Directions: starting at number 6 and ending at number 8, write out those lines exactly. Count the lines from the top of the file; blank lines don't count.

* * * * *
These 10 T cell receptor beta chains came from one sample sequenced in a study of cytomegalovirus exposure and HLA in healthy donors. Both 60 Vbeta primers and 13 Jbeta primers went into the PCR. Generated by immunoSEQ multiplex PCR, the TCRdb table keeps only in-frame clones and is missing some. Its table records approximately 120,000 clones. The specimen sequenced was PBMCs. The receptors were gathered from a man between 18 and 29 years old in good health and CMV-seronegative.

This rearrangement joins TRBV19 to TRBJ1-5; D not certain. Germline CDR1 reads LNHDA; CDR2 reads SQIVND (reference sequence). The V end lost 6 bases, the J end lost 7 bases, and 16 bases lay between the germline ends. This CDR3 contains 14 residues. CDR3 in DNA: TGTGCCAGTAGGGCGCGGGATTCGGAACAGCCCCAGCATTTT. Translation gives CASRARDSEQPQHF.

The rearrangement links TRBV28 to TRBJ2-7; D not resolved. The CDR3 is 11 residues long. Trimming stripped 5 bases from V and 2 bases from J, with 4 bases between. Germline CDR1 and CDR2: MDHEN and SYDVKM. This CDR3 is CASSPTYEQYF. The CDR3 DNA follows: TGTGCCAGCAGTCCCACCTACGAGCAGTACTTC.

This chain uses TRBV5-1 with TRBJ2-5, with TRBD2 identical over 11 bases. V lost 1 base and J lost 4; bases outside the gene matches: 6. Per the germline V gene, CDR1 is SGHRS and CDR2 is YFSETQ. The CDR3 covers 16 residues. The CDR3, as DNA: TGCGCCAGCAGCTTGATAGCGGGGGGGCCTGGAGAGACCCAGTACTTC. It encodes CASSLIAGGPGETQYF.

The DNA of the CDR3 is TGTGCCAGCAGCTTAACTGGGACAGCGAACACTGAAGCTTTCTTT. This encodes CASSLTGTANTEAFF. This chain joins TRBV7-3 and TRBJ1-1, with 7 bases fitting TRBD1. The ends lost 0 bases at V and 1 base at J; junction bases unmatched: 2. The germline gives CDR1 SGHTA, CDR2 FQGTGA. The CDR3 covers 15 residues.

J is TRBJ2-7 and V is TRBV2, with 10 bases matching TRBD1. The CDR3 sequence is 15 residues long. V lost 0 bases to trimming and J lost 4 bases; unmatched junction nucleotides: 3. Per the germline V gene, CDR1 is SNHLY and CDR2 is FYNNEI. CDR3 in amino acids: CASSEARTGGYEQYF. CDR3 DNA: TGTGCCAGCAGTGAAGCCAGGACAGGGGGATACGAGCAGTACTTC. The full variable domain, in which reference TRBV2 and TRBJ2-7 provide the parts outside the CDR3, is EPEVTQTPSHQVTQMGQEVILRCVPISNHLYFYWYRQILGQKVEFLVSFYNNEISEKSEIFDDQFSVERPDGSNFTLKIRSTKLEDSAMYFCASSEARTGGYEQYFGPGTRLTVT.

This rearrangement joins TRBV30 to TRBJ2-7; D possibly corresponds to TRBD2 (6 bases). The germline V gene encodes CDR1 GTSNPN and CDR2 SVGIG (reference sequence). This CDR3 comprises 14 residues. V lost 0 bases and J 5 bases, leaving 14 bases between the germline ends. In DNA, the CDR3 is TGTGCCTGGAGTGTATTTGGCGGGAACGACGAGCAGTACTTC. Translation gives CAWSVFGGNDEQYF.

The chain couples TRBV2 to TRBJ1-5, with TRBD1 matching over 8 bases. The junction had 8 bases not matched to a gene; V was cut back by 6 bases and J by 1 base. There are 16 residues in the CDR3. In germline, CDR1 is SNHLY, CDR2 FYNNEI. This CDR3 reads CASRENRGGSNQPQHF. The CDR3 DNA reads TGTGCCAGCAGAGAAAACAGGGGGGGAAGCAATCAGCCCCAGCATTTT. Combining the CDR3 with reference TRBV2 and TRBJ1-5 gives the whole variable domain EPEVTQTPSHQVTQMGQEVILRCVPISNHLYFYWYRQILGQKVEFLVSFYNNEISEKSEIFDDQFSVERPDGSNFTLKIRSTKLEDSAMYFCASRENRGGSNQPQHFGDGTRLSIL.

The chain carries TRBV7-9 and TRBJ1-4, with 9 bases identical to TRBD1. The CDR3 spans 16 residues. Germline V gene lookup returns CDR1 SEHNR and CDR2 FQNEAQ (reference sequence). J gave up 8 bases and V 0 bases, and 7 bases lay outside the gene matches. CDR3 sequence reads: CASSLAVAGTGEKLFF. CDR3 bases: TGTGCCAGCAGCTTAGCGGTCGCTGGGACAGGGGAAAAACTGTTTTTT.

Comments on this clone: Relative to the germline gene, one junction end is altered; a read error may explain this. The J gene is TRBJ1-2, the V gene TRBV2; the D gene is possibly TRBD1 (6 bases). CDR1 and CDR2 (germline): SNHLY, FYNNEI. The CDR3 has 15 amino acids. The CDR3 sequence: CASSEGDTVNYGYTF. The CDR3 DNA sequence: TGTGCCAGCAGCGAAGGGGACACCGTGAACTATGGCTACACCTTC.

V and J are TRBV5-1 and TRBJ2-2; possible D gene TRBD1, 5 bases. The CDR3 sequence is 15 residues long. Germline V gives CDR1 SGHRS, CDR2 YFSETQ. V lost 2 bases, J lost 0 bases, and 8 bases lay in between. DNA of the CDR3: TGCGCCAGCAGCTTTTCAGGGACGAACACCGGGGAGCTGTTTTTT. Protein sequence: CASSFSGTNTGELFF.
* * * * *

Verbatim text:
J is TRBJ2-7 and V is TRBV2, with 10 bases matching TRBD1. The CDR3 sequence is 15 residues long. V lost 0 bases to trimming and J lost 4 bases; unmatched junction nucleotides: 3. Per the germline V gene, CDR1 is SNHLY and CDR2 is FYNNEI. CDR3 in amino acids: CASSEARTGGYEQYF. CDR3 DNA: TGTGCCAGCAGTGAAGCCAGGACAGGGGGATACGAGCAGTACTTC. The full variable domain, in which reference TRBV2 and TRBJ2-7 provide the parts outside the CDR3, is EPEVTQTPSHQVTQMGQEVILRCVPISNHLYFYWYRQILGQKVEFLVSFYNNEISEKSEIFDDQFSVERPDGSNFTLKIRSTKLEDSAMYFCASSEARTGGYEQYFGPGTRLTVT.

This rearrangement joins TRBV30 to TRBJ2-7; D possibly corresponds to TRBD2 (6 bases). The germline V gene encodes CDR1 GTSNPN and CDR2 SVGIG (reference sequence). This CDR3 comprises 14 residues. V lost 0 bases and J 5 bases, leaving 14 bases between the germline ends. In DNA, the CDR3 is TGTGCCTGGAGTGTATTTGGCGGGAACGACGAGCAGTACTTC. Translation gives CAWSVFGGNDEQYF.

The chain couples TRBV2 to TRBJ1-5, with TRBD1 matching over 8 bases. The junction had 8 bases not matched to a gene; V was cut back by 6 bases and J by 1 base. There are 16 residues in the CDR3. In germline, CDR1 is SNHLY, CDR2 FYNNEI. This CDR3 reads CASRENRGGSNQPQHF. The CDR3 DNA reads TGTGCCAGCAGAGAAAACAGGGGGGGAAGCAATCAGCCCCAGCATTTT. Combining the CDR3 with reference TRBV2 and TRBJ1-5 gives the whole variable domain EPEVTQTPSHQVTQMGQEVILRCVPISNHLYFYWYRQILGQKVEFLVSFYNNEISEKSEIFDDQFSVERPDGSNFTLKIRSTKLEDSAMYFCASRENRGGSNQPQHFGDGTRLSIL.